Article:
During the election campaign a cloud hung over Grant Shapps, the then chairman of the Conservative party. In April, he was accused of editing his own Wikipedia profile and those of other politicians by Richard Symonds, a Wikipedia member of staff and Lib Dem activist. Symonds claimed that Shapps ‘or someone acting on his behalf’ used an anonymous account ‘Contribsx’ to make edits that appeared to be to Shapps’ benefit. But there has been no hard evidence Shapps edited the pages and Symonds has been censured by Wikipedia for his actions.
Now, it transpires that Wikipedia may not have been acting neutrally. Coffee House has been passed an email that was sent around the board of Wikimedia UK, the charity responsible for Wikipedia in Britain. It suggests that the organisation was concerned about protecting its reputation as a politically-neutral charity:
‘We should be glad that Shapps has a pretty safe seat, because if he lost his seat, we would be open to the accusation that the charity had acted in a partisan manner during an election period’
Speaking to Coffee House about the email, Shapps says the whole affair is ‘pretty disreputable stuff’ and described the saga as ‘a rogue politically motivated Wikipedia editor who was able to trump up a front page story during the general election’. He is particularly concerned with the contents of the email:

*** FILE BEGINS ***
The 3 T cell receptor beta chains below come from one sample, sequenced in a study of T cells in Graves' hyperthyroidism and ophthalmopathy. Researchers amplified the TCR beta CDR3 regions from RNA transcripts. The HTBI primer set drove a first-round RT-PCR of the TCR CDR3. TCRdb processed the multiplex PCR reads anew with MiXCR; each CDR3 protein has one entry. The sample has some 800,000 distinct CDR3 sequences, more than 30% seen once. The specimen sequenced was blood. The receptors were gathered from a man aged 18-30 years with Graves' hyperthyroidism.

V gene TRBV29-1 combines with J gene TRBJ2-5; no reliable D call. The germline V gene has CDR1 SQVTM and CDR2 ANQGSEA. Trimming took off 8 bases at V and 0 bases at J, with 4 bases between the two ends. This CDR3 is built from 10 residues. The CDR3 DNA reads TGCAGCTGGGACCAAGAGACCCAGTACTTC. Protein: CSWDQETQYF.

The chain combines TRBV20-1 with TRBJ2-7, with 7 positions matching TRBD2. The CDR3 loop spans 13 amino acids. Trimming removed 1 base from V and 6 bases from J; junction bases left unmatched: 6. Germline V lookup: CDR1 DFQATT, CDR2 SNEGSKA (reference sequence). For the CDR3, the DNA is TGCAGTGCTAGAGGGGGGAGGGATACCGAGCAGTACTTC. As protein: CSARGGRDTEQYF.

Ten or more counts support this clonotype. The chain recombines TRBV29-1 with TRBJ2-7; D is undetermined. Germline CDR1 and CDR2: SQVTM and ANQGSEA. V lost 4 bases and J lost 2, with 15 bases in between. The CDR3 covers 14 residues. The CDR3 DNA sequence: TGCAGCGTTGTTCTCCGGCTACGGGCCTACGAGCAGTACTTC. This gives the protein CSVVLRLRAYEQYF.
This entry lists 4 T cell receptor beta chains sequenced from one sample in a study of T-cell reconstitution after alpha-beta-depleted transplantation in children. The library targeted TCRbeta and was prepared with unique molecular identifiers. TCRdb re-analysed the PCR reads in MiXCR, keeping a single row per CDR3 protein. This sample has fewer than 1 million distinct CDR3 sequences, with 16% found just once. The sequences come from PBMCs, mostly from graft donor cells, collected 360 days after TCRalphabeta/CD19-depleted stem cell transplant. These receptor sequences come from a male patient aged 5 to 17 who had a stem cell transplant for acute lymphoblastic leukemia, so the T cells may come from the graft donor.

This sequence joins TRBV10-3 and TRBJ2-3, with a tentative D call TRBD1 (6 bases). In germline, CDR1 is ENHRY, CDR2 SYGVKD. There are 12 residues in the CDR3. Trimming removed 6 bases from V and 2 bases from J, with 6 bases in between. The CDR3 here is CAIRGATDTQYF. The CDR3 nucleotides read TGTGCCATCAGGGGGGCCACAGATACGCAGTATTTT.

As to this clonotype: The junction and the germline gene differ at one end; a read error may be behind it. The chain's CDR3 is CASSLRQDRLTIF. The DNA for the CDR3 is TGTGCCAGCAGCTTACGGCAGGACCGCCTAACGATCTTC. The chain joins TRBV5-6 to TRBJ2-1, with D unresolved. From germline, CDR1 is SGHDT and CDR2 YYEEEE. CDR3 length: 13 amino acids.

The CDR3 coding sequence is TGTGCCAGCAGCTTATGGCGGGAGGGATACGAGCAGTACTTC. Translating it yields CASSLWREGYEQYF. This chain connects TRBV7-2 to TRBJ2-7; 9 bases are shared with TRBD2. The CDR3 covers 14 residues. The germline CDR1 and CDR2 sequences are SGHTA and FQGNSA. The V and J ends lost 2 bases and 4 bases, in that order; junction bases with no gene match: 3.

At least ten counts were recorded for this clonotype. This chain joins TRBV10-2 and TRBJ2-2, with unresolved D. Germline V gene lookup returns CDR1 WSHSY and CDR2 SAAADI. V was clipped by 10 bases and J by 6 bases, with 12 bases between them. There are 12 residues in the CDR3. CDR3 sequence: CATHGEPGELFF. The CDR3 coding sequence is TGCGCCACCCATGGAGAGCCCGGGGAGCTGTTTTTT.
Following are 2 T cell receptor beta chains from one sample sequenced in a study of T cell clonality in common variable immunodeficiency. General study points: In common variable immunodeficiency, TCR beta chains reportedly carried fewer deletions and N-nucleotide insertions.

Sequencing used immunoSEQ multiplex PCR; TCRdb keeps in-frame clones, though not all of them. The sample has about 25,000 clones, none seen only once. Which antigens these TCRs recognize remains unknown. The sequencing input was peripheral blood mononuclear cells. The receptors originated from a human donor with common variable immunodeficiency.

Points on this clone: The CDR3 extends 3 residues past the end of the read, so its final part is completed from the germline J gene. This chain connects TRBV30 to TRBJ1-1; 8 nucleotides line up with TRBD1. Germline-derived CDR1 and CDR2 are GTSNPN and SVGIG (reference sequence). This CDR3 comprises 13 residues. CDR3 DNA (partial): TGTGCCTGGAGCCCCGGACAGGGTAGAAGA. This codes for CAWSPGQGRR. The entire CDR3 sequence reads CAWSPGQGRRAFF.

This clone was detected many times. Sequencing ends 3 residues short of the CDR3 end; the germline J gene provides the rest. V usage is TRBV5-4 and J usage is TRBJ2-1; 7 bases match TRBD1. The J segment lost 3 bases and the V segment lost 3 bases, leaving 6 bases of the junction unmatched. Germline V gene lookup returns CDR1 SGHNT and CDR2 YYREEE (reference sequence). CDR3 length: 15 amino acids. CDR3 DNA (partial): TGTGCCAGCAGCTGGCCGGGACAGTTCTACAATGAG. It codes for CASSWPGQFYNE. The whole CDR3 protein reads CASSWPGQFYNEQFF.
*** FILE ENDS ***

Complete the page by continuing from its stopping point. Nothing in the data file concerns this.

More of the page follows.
‘What is more concerning is that despite this Freedom of Information request showing Wikipedia staff discussing how relieved they were that my Welwyn Hatfield majority would prevent more significant damage to Wikipedia’s own reputation, they have never actually apologised for what happened last April.’
Shapps also criticises Wikipedia for not having procedures in place to deal with stories that can cause reputational damage:
‘I have been in public service long enough to handle this kind of thing, but I do worry that Wikipedia does not appear to have a processes in place to quickly, fairly and effectively deal with this kind of incident where a single rogue employee conspires with a newspaper reporter to invent a story.
‘My concern is that an ordinary member of the public who is equally misrepresented on Wikipedia might never get the opportunity to get the record set straight or receive an apology. Wikipedia is a great resource, but to maintain public trust, they do need to get their house in order.’
Although Shapps was duly returned as the MP for Welwyn Hatfield with a majority of 17,424, he was removed as Tory chairman and now serves as Minister of State at DFID. As a friend of Shapps puts it: ‘Grant may not have lost his seat at the election but he did lose his Cabinet job. It will take time for him to recover’.
A representative from Wikimedia UK declined to comment.